May 14, 1864
Strange to say the first news we have had from Northern Va in more than a week came on the 12th in the Charleston paper, having been flashed along the wires in the interior of this state Via Danville, Greensboro, Charlotte, & Columbia. An official dispatch of Gen Lee’s under date of May 6th tell us that “Early this morning as the Divisions of Gen Hill engaged yesterday were being releived, the enemy advanced & created some confusion. The ground lost was recovered as soon as fresh troops got into position & the enemy driven back to his original line. . . . Afterwards we turned the left of his fresh line & drove it from the field, leaving a large number of dead & wounded in our hands, among them Gen Wadsworth. A subsequent attack forced the enemy into his entrenched lines on the Brook Road. Every advance on his part thanks to Almighty God has been repulsed. I greive to announce Gen Longstreet severely wounded & Gen Jenkins killed. General Pegram badly wounded yesterday.” Signed R E Lee.
Additional accounts tell us that the fighting was very severe, principally with musketry, the ground being unsuited for artillery. They attempted to turn our right & to get between Lee & Richmond. The North Carolina troop behaved most gallantly. “Cooks Brigade fought well & loses heavily.” This announcement has added to poor Patty’s anxiety, for the 27th is in that organization. Longstreet had turned the enemy’s left & was pressing them back steadily when he was severely wounded in the shoulder by Mahone’s Brigade. Think what a blunder! To be shot by the enemy is not enough it appears. Our generals must fall by our own hands too! The same unfortunate Brigade also wounded Gen Jenkins of So Ca mortally. He has since died of his wounds. We hear that this is the third time that that Brigade has fired on our own troops, never before, however, at so shinning a mark. God grant that Longstreet may recover. He is Lee’s right hand! The battle field is about twenty five miles below Orange Court House, in the Wilderness above Chancellorsville, & will be called the battle of the Wilderness.
The enemy are retreating towards Chancellorsville & Fredericksburg. On the 8th Lee again telegraphs to the Sec of War, “General Gordon turned the enemy’s extreme right yesterday evening & drove him from his rifle pits. . . . Gens Seymour & Shaller captured. The enemy has abandoned the Germanna Ford road & removed his pontoons toward Ely’s. . . .” R E Lee. A second dispatch of the same date from Spottsylvania Court House also to Mr Seddon says, “After a sharp encounter with the fifth Army Corps & Warren’s and Torbert’s division of Cavalry Gen R H Anderson with the advance of the army repulsed the enemy with heavy slaughter & took possession of the Court House. I am the more grateful to the Giver of all victories that our loss is small.” R E Lee. On the 9th he again telegraphs, “After repulsing the enemy from Spottsylvania Court House that morning they received reinforcements & renewed the attack on our position but were again handsomely driven back.” R E Lee. On the 10th a further official dispatch dated Spottsylvania Court House, May 10th, says Grant has entrenched near that place, frequent skirmishing along our line resulting favorably to us, our casualties small, among the wounded Brig Gen Hayes & H H Walker. This is all official intelligence so that it can be relied on, but it is a mere skeleton & affords little comfort to those anxious hearts who have friends in the front of the battle.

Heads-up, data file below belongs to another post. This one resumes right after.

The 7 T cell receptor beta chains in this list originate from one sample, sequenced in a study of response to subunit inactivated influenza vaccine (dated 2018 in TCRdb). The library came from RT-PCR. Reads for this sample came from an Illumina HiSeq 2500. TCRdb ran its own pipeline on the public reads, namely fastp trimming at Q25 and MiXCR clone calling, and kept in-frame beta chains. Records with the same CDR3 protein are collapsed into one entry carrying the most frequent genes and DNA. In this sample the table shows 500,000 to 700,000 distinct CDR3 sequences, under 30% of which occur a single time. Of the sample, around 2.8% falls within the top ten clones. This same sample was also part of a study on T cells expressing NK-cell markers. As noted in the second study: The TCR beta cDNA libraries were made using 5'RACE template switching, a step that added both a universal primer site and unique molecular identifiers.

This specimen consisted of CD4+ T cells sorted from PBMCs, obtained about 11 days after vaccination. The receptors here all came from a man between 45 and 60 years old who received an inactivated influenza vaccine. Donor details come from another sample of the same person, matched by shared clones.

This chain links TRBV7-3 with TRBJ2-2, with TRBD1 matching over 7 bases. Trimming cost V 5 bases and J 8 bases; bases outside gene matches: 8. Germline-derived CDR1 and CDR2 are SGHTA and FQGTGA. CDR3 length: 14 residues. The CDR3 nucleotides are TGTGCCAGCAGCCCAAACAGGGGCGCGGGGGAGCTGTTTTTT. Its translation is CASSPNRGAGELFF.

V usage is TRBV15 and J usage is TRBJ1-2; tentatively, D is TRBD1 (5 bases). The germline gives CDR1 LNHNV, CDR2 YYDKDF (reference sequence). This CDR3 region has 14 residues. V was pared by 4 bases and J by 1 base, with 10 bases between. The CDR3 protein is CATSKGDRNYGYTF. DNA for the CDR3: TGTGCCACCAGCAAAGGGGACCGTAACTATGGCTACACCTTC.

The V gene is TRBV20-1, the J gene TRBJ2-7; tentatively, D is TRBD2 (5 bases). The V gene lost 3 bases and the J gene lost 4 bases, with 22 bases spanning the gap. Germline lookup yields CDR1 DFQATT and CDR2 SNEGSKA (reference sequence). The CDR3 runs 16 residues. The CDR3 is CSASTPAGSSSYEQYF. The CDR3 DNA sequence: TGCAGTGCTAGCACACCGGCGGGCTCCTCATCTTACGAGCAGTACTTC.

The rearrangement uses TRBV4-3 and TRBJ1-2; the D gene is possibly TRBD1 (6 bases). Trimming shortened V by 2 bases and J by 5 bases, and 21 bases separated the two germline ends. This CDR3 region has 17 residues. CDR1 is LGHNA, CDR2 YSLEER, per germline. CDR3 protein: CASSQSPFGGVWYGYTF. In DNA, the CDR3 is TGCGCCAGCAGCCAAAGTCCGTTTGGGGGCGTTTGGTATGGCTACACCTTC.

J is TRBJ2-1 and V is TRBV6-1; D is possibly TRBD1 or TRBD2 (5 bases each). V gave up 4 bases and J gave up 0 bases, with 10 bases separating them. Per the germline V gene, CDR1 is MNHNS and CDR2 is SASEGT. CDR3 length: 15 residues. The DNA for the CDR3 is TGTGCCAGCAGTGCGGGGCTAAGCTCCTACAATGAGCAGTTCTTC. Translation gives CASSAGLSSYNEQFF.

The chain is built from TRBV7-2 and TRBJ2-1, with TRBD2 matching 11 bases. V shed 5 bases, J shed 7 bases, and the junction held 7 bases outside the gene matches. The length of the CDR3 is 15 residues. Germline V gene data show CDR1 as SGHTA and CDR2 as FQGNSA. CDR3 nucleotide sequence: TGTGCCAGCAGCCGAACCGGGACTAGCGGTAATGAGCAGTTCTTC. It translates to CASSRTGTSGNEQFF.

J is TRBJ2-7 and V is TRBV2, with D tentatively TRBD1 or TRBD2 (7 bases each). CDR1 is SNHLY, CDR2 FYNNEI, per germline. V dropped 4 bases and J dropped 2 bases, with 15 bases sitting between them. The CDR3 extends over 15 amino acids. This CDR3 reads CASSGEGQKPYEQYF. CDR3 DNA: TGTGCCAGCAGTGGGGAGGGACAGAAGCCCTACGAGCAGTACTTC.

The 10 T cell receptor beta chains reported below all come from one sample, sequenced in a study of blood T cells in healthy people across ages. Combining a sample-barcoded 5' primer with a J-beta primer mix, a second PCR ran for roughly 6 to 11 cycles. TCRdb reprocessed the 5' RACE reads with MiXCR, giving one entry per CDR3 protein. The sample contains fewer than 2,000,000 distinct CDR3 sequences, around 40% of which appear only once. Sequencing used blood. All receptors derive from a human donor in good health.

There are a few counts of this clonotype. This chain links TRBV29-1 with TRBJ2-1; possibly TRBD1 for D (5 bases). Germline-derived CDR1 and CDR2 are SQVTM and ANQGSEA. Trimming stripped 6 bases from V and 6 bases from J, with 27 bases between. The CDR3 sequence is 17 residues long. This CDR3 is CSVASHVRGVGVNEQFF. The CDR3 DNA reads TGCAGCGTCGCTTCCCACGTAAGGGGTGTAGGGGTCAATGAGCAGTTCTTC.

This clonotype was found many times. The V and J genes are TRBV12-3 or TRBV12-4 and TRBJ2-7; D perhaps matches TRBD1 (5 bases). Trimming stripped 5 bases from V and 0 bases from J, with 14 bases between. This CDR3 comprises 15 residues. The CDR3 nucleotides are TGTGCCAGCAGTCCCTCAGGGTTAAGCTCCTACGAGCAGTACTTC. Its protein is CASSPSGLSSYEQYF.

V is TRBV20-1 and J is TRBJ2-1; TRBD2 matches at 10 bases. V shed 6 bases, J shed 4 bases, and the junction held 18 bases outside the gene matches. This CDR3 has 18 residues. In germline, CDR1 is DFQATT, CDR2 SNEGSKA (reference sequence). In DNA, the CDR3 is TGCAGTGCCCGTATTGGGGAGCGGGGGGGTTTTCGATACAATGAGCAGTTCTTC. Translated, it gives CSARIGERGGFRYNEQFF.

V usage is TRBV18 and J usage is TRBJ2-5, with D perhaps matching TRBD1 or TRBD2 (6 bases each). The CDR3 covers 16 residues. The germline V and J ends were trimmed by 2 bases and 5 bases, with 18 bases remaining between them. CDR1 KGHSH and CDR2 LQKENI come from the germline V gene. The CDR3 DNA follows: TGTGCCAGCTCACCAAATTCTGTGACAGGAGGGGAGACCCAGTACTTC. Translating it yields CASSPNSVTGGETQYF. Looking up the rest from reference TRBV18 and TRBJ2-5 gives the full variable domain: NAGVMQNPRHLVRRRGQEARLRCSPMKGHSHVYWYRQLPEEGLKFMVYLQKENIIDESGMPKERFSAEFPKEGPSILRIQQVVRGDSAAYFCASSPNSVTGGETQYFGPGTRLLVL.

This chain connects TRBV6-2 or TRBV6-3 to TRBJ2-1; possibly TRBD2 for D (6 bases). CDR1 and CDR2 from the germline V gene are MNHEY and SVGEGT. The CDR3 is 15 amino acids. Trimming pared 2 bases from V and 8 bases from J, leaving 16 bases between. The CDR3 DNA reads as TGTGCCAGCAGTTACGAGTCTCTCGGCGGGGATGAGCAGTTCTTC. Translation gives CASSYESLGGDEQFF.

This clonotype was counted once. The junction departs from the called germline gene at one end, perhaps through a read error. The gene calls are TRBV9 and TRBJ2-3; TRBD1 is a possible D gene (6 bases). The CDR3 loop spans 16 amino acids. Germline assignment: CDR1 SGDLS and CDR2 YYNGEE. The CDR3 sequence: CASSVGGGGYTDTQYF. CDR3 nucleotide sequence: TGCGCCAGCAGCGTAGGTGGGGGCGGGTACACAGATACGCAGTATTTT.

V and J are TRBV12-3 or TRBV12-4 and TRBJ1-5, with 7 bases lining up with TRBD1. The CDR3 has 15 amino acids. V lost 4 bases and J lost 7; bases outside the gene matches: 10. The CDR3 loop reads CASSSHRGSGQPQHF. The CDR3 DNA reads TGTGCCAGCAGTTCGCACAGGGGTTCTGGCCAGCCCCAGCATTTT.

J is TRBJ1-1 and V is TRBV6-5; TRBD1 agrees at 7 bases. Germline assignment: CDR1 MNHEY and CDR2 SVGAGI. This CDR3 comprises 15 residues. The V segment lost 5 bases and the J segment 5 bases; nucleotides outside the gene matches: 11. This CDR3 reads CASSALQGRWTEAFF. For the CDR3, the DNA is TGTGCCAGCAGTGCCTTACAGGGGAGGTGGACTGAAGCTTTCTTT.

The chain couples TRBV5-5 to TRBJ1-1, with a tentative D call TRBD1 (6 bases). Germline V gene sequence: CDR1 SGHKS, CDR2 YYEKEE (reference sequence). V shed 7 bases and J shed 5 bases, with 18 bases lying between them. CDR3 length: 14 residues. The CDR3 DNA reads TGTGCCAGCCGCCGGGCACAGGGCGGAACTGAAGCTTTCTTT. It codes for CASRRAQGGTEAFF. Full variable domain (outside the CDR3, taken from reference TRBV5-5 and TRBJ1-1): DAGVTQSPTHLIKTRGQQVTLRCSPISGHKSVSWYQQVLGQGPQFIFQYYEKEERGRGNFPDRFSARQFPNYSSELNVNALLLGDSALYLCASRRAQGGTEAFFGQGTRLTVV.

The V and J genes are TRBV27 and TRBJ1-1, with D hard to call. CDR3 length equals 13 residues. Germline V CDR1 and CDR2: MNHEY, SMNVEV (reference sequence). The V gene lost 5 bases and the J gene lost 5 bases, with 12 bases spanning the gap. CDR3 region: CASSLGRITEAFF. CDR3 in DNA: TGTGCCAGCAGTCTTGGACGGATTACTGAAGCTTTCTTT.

A telegram from brother tells us that up to Sat night the 8th his son Thomas was unhurt, for which God be thanked. We hear of the death of some of our young friends — W H Heywood, jr., Mr Walker Anderson, – & that Mr Wm Saunders is again wounded in the face. Bad for a bridegroom, as he is. Messrs Heywood & Anderson are the second members of their respective families who have been killed in this bloody war, Mr Duncan Heywood having died on the field before Richmond & Gen Anderson fell mortally wounded at Sharpsburg. The news from the enemy in James River is meager. On the 9th they shelled our works at Drury’s Bluff but without effect. On the 8th they were repulsed with a loss of one thousand killed & wounded from Chester, a point on the R R between Petersburg & Richmond. On the 10th they renewed the attack & were again repulsed. Smith & Gilmore are in command & even Butler, it is said, has adventured his precious person to the dangers of War, but this I doubt even tho four of our pickets report that he narrowly escaped them at City Point. From the Weldon and Petersburg R R we have but rumours & they are to the effect that the raiders have retired with heavy loss after destroying the bridge over Stoney Creek.
Source: Edmondston, Catherine Ann Devereux, 1823-1875, Journal of a Secesh Lady: The Diary of Catherine Ann Devereux Edmondston 1860-1866. Crabtree, Beth G and Patton, James W., (Raleigh, NC: North Carolina Division of Archives and History, 1979).http://nc-historical-publications.stores.yahoo.net/478.html